First Look: Buca Brick Oven Pizza, Morningside Heights
Buca, a small new wood-oven Neapolitan-style pizzeria in Morningside Heights, has gotten a little bit of play on these pages. Longtime serious eater Simon wrote in about it and gave us some early intel here.
Owned by Sebastiano Cappitta, who recently opened nearby Bettolona, Buca is a tiny space on a quiet block, with six tables — seven if you count the one on the sidewalk — perhaps fitting for a place whose name means hole in Italian. It's small but doesn't feel cramped.
Attilio Reale is the pizzaiolo here, manning a fire-breathing oven akin to the one you may have seen at Roberta's.
I tried the Margherita ($9) and the Quattro Formaggi e Salamino (four cheese and hot soppressata; $11).
When the Margherita hit the table, I was a little wary. I try not to judge a pizza by its looks, but, hey, you eat first with your eyes, and this pizza looked too much like many of the soulless Neapolitan Margheritas I've had in the past.
But, hey, it's pretty good. I'm not going to say spectacular, but good. The sauce was made from bright, fresh-tasting tomatoes with a great blend of sweetness and acidity, and the cheese was very good — creamy, soft, stretchy. For a Neapolitan pizza, it was very generous with both of these elements.
The crust is where I was a little let down. It could use a little more flavor. It wasn't completely bland, but there was a certain depth missing. Texturewise, it's not as pillowy soft as some Neapolitan pizzas in the city and is noticeably more crisp. It is not the soupy "wet" pizza you may have come to know from that style. But neither was it "shatteringly, audibly crisp" as Simon said.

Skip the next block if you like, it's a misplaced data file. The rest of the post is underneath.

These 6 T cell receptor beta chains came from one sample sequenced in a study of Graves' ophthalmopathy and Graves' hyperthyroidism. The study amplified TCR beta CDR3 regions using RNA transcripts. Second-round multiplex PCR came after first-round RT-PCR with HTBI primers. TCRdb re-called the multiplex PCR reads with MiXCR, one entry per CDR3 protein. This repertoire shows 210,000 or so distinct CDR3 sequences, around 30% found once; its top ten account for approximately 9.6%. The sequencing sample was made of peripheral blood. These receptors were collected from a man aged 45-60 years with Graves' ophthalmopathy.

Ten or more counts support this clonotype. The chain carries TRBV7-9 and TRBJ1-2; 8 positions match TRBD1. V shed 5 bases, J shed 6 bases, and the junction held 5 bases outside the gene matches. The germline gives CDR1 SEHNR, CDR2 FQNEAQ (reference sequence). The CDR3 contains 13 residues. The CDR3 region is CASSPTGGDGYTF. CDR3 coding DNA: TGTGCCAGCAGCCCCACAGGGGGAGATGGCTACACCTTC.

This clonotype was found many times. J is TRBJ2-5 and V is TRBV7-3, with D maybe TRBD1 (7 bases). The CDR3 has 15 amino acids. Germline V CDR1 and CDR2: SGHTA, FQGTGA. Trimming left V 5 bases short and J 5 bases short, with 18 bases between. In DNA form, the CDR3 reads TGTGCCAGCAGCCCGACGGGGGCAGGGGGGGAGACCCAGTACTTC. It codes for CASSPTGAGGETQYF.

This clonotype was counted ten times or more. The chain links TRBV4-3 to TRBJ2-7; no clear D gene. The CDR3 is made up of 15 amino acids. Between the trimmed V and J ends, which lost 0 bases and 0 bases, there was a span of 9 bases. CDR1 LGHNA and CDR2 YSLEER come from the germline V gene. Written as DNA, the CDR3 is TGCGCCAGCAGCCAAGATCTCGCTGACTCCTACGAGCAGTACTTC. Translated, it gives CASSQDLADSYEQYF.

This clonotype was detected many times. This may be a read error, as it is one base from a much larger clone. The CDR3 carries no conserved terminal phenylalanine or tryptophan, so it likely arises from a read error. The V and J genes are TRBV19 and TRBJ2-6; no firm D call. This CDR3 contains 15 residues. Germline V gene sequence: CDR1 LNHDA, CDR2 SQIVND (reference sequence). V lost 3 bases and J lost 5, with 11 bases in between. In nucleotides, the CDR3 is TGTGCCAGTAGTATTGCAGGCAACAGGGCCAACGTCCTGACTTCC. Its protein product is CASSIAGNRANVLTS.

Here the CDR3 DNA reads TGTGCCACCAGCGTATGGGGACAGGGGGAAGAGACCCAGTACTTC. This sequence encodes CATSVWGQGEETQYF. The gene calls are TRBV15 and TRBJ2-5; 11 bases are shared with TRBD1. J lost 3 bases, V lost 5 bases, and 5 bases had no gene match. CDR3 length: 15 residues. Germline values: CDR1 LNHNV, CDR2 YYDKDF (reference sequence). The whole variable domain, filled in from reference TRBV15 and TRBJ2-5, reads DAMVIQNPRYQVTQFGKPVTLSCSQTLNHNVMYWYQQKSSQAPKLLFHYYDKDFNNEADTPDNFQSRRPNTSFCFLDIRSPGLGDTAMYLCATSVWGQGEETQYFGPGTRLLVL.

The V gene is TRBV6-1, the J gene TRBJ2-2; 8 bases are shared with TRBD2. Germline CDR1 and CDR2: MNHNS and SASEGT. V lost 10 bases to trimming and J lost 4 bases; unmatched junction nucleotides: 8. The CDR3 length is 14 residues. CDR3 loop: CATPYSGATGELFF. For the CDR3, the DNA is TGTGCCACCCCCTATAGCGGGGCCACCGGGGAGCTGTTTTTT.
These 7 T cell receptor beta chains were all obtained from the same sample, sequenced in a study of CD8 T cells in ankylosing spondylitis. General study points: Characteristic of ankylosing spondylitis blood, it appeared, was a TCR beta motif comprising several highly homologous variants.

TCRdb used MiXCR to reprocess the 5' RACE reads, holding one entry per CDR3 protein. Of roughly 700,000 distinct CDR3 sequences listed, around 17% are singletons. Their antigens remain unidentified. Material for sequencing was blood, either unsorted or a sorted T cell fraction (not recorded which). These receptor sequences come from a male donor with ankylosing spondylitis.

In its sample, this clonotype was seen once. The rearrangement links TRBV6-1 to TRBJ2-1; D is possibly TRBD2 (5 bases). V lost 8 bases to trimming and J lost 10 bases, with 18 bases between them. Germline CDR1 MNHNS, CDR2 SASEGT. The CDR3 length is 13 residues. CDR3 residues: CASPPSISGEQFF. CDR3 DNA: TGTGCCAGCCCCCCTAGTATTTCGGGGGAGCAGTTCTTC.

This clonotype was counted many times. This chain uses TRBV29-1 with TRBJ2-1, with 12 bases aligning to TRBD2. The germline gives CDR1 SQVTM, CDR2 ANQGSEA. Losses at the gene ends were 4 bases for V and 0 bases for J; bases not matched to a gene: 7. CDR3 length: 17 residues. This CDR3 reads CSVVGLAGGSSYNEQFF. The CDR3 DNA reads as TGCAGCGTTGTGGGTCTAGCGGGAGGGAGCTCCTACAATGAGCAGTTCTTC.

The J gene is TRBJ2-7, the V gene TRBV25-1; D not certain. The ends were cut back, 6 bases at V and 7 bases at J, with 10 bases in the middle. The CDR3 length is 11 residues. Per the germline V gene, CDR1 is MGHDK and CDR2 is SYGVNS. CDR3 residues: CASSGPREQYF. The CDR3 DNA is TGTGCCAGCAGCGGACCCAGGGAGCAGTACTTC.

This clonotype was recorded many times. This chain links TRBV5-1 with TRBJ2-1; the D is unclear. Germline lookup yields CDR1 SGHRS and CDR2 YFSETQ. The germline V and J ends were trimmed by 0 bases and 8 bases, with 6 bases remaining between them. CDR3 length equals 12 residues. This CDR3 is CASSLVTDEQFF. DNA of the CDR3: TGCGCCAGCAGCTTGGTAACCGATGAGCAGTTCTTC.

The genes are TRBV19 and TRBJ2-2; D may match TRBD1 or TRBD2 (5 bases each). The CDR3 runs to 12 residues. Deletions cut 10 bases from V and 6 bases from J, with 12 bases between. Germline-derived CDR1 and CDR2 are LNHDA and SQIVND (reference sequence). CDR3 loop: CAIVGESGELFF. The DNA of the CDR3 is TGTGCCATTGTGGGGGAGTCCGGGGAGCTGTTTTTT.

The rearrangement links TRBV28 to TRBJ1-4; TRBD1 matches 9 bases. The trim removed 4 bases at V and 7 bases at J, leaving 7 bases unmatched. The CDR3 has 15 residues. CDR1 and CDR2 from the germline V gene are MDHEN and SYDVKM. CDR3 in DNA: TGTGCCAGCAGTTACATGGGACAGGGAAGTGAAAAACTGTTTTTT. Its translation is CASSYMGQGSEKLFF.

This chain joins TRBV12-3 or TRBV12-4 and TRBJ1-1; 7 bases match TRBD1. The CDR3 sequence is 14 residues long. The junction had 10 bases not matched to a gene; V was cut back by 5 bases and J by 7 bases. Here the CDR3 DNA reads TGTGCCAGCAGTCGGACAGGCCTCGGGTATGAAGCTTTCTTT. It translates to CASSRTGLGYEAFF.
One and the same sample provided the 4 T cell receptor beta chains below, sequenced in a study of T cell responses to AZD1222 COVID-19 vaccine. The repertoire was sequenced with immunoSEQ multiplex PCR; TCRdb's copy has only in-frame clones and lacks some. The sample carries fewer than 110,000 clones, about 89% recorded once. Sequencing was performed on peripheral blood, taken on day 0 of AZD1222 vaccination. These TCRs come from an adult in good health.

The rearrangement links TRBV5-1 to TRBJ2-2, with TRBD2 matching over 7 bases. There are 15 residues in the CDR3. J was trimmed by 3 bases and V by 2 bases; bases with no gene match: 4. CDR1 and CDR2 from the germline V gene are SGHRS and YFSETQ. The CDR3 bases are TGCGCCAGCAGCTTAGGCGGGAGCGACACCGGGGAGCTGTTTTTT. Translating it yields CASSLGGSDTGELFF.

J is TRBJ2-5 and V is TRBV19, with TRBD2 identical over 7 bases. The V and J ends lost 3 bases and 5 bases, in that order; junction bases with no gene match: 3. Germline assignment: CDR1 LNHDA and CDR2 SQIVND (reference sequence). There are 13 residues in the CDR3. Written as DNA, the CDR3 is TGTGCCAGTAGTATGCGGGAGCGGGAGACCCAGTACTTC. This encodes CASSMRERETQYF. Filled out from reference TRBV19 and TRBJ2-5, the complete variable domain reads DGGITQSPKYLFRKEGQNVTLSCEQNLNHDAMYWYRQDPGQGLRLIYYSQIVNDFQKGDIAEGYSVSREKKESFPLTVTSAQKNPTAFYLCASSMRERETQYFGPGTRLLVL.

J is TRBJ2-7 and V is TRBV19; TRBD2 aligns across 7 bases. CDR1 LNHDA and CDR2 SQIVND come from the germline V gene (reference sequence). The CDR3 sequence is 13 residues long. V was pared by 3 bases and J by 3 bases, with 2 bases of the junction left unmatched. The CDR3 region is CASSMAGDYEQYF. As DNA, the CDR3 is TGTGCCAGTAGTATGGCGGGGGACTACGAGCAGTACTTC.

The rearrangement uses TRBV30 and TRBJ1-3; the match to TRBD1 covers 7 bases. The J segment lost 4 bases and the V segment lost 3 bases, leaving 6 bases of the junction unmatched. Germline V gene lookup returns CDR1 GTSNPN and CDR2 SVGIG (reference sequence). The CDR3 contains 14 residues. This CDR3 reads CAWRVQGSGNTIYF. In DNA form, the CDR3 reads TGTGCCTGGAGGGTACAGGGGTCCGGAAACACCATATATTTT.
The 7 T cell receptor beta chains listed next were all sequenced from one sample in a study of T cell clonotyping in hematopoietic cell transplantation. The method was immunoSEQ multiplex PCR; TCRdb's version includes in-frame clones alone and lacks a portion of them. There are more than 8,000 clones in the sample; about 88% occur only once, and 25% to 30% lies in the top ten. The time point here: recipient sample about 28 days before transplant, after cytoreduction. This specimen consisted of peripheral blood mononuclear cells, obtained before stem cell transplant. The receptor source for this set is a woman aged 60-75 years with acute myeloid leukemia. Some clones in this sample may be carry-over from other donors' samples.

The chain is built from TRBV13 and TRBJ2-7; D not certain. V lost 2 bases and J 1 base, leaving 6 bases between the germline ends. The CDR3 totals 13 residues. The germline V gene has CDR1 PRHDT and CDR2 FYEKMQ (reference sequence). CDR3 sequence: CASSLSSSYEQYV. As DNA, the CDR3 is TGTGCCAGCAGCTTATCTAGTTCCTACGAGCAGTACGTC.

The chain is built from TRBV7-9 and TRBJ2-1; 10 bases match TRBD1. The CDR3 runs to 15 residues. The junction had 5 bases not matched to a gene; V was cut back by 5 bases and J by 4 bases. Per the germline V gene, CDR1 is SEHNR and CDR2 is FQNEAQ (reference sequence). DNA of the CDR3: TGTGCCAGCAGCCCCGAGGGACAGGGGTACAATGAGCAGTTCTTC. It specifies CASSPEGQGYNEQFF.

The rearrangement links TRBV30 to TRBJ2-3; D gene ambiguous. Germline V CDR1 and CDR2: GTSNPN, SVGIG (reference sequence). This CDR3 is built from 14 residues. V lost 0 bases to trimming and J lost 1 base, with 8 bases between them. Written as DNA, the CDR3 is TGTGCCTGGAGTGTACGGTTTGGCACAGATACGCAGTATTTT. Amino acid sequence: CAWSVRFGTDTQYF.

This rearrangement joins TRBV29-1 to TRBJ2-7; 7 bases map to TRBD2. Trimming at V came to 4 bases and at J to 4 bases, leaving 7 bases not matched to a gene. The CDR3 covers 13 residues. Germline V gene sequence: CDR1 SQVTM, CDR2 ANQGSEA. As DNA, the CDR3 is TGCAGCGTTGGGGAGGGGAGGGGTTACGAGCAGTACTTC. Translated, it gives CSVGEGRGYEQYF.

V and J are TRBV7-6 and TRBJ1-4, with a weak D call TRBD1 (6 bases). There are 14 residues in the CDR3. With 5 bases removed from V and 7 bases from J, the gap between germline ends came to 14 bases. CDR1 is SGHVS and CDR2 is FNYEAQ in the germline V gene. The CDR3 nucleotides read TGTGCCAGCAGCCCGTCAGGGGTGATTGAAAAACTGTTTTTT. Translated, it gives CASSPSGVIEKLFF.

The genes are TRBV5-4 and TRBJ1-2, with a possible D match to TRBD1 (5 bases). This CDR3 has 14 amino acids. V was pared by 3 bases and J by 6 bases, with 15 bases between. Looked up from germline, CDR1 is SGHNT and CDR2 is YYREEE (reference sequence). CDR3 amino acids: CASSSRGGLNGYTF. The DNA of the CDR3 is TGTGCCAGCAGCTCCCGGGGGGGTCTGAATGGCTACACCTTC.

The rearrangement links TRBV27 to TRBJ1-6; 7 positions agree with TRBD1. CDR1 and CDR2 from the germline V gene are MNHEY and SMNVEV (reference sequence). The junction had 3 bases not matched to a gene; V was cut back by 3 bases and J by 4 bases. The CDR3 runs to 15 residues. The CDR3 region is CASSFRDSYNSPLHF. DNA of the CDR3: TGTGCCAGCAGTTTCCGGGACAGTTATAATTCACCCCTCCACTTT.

I was beginning to wonder if Simon or Buca was off when I had the Quattro Formaggi e Salamino, a white pie with four cheeses and spicy soppressata. Here, the crust was so wildly different from the Margherita that I had to wonder if it came from the same batch of dough or same oven.
This pizza was exactly as Simon described his experience. "Shatteringly crisp," indeed. No tip sag whatsoever. It was almost like eating a crisp bar-style pizza crust. It was very un-Neapolitan but not altogether unpleasant.
Still, it gives me pause that the crust would vary so much from one pizza to the next in so short a time. (I ordered both these pies one after the other.) I'm not sure what to expect from Buca next time I go.
And there will be a next time. The place has only been open a couple weeks and though it could use some work, the pizza shows promise. It's one of the only wood-oven places like this in the neighborhood; I hope it gets its sea legs and starts putting out some truly remarkable pies.
Buca Brick Oven Pizza
201 103rd Street, New York NY 10025 (Broadway/Amsterdam; map)